Review: Everly

7 10

PLOT: A desperate woman must fight for survival against an army of assassins in the confined walls of an apartment.

REVIEW: There is something about director Joe Lynch that I find very entertaining. And in his latest, the ridiculously over-the-top femme fatale feature EVERLY starring Salma Hayek, he takes action to a huge and goofy extreme. While the violence may be on the outrageous side however, there is a dark undercurrent which is sometimes a bit overbearing. This includes the aftermath of a vicious gang rape as well as a young child and her grandmother in extreme danger. This is a pretty f*cked up flick in a whole lot of ways. At least Lynch keeps this brutal tale slightly on the odd side as to not make it a chore to sit through. In fact, as twisted as it gets, it can be quite fun.

When we first meet the title character Everly (Hayek) she is naked, desperate and has been brutalized. Somehow she pulls herself together, uses her brain and takes care of business. And what a business she is capable of. Once she finds her way to some hidden weapons, she is able to single-handly kill a crap ton of people who aim to make sure she is dead and buried herself. You even have a couple of other "working girls" who are looking to get in on a reward placed for the price on her head. Why do all these people want her deceased? That would be because her powerful and sadistic boss Taiko (Hiroyuki Watanabe) wants it that way. Things get even more complicated for Everly when the young daughter she was forced to abandon - as well as her heartbroken mother - are placed in jeopardy.

It is almost impossible not to think of Quentin Tarantino and KILL BILL while watching EVERLY play out. Yet there is certainly a different energy that Lynch gives to this small budget bloodbath. Considering most of the film is shot in a single location, the director manages to create enough tension to keep the viewer invested. As he slowly reveals just exactly who Everly is, and why so many people are after her, her realization can occasionally feel a little predictable and unsatisfying. This is a character that we have seen many times before, yet it still works well enough.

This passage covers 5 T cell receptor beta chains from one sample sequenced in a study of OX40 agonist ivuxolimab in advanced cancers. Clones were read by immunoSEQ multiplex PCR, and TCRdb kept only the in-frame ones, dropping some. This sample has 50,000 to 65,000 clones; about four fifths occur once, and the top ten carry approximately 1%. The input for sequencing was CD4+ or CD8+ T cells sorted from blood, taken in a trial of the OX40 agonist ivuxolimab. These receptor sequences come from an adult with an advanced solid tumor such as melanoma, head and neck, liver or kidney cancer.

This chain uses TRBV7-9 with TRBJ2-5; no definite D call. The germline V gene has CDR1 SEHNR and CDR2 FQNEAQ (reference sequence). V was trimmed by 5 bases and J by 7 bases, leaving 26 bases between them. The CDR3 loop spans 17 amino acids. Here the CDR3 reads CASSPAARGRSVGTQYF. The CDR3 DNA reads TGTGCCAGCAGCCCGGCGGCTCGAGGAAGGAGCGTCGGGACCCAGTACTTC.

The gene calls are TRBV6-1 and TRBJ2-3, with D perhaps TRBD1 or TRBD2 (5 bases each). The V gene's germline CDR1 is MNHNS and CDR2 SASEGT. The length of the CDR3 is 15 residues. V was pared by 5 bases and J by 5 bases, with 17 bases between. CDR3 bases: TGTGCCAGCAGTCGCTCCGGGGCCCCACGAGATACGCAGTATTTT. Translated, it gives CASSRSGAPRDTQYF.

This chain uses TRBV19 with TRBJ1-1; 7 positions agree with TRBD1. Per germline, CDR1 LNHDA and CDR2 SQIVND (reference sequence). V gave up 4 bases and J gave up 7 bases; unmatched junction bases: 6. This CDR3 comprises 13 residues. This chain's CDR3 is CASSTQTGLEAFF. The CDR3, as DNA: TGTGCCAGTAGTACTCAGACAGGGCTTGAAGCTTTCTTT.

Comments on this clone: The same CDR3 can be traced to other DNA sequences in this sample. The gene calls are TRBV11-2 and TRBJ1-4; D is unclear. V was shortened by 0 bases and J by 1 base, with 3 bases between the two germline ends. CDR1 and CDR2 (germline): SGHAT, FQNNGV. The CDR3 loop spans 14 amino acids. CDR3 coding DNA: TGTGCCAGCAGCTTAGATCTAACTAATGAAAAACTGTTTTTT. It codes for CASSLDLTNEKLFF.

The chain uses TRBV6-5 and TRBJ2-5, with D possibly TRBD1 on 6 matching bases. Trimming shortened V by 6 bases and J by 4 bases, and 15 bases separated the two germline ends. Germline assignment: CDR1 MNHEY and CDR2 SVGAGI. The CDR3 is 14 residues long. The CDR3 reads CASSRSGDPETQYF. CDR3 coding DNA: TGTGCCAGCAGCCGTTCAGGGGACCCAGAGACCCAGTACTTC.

What really made EVERLY spark as well as it does is finding the right actress. Salma Hayek proves to be very effective when it comes to shooting up the bad guys, and trying to protect those she loves. The relationship she shares with one poor guy she calls "Dead Man" (Akie Kotabe) helps give the actress somebody who is slightly sympathetic to work off of. However, Ms. Hayek is clearly relishing the outrageous action sequences and handling some serious weaponry. The only times that she seemed to feel a little uncomfortable is during a scene where a little sadomasochistic imagery comes into play - however that fit perfectly in the context of this ultra-violent opus.

As twisted and dark as this flick gets, it is told with a sense of much needed black humor. Screenwriter Yale Hannon (who also shares story credit with Lynch) has no intention of playing any of it seriously. The situation Everly finds herself in is utterly horrific, yet so ridiculously dumb, that the outlandish heights occasionally get tiresome. Thankfully however, the filmmakers pack it all into a very short running time without overstaying its welcome. And even when the jokes fall flat, there is a moment or two that bring the smiles right back. Jennifer Blanc shares one such moment with Hayek, and it was fun to see two tough chicks battle it out in a surprisingly charming way.

EVERLY may not be the smartest flick on the block, but it sure knows how to have fun. While Joe Lynch takes on all too serious subject matters, he manages to mostly prevent it from gettting too grim. In addition to Lynch's exhuberant display is the more than willing leading lady who gladly relishes in the experience. EVERLY is a popcorn flick through and through, one that features a game leading lady and a director with a passion for excess. Is it great? Not really, but it can sure be entertaining when it wants to be.

Source: JoBlo.com



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